It had to be no later than 1987.
Jack Rabbit and I were sharing the front room on the third floor of the squat at 4821 Baltimore. It was cold outside. We had a little oscillating heater fan in our room, so when people came over, which was pretty much every night, our room was the hangout. We had lots of blankets, books, pillows mattresses, and a door that led to a small deck overlooking Baltimore Avenue.
Next door to our room, was a small room that was forbidden. There was no plumbing in the building except for a bucket of water in the basement for solid waste. The bucket became horrible over time, and no one wanted to deal with it, so only in solid waste emergencies would people venture into the basement. For liquid waste, it was 40 ounce beer bottles. The beer bottles, when full, would be kept in the forbidden room. It was the plan for someone, eventually, to deal with the stacks and stacks of piss bottles by taking them away. This plan never came to fruition over the years, and the bottles piled up. The smell of the room became so bad that we sealed it off and clearly marked it with red paint, “FORBIDDEN”.
One freezing cold night, a bunch of kids came over on the PATCO train from Jersey. One of the kids, named Max, was the younger brother of an ex-girlfriend of mine, and that was good enough to earn them admittance. They were very drunk, and they had dropped acid earlier that night. None of them was older than 16. Max was adorable. He had recently gotten his first Mohawk, he was wearing a brand new leather jacket that had a stencil of Wattie from The Exploited on the back, and he had gleaming new oxblood Doc Marten’s. The kid looked so cool in all his new punk gear.
At some point during the acid trip, Max felt comfortable enough to explore the house. We definitely did tell him to stay out of the forbidden room. We really did.
Let me pause here briefly to say that one should never tell a teenage kid on acid not to unblock a door and go inside a room.
There were four of us in our bedroom, next door to the forbidden room. Jack Rabbit, myself, a henna-haired punk rock chick, and a blond-haired punk rock chick.
After a while, we heard the crash. We knew at once what had happened. Max had entered the forbidden room.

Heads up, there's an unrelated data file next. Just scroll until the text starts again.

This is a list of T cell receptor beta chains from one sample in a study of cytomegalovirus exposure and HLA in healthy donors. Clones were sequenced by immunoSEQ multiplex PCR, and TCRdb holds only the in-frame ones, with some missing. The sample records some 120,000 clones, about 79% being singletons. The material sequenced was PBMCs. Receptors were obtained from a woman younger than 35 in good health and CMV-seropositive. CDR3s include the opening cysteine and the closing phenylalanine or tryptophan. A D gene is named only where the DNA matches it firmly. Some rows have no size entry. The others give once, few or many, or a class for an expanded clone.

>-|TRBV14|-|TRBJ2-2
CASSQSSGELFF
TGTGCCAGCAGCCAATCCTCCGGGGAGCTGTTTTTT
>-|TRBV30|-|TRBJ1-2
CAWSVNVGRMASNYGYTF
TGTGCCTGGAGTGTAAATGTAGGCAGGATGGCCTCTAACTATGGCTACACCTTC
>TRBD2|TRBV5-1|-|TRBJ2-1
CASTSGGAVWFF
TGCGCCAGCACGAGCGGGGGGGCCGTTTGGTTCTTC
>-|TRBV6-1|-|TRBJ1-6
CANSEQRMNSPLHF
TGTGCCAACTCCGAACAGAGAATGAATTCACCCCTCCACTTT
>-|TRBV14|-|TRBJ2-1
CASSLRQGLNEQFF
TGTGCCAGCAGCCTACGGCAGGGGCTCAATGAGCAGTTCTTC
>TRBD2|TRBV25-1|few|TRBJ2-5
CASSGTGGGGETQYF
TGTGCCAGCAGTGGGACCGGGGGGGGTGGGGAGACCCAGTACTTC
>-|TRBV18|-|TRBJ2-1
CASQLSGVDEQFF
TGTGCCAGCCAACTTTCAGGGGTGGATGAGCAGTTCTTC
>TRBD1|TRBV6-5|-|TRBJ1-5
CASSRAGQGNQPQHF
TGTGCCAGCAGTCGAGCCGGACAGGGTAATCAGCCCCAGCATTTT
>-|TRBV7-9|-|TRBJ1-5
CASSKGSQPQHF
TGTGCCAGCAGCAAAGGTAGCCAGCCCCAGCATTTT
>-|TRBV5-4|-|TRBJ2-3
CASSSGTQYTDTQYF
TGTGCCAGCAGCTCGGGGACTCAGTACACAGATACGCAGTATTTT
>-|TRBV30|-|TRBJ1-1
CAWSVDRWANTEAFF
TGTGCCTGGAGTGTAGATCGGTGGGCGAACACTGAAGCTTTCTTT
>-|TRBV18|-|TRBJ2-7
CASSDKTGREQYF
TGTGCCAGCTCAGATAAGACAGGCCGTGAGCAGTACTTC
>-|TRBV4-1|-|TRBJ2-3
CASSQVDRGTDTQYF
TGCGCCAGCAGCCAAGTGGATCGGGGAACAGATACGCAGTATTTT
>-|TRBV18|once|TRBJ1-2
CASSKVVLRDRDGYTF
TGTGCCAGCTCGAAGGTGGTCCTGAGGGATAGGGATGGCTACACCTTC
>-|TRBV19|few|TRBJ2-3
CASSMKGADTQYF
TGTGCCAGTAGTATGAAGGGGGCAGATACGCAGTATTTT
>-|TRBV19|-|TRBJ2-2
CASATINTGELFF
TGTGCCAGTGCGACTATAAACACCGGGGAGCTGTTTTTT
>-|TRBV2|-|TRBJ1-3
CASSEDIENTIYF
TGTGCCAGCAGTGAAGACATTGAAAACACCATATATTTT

Next thing we knew, Max barged through the bedroom door, soaking wet. He had fallen into the room, broken a whole mess of the piss bottles, and landed in a huge puddle of urine. Some of this urine had been fermenting for up to two years. Before the staggering reality of the situation became known to us, the smell came.
Blond-haired punk rock chick immediately began vomiting furiously. Jack Rabbit screamed. I couldn’t stop gagging. The tears were streaming down my face. Red-haired punk rock chick had the presence of mind to open the door that led to the deck, and barely made it outside to projectile-vomit three stories onto the Baltimore Avenue sidewalk. The air was caustic, like mustard gas. It was positively the most foul, crippling, devastating stench I have ever experienced in my life. The odor was so powerful, so acrid, so paralyzing, we honestly feared for our lives. This was not a smell, it was a living sentient creature that was killing us, and we were powerless to stop it. We didn’t have much time. We had to act quickly.
We had to get Max out of there. We rounded up him and his friends, ushered them to the front door, and made them leave. I felt terrible about it, but there was nothing we could do. We had no shower for him to clean himself, no clothes for him to change into, and the smell that clung to him would surely kill us if he stayed in the house for one minute longer.
He had to ride back to Jersey on PATCO smelling like that, drunk, and tripping on acid. I often wonder if he made it home okay. I never heard from him again.
Restating the Obvious, Briefly
2 weeks ago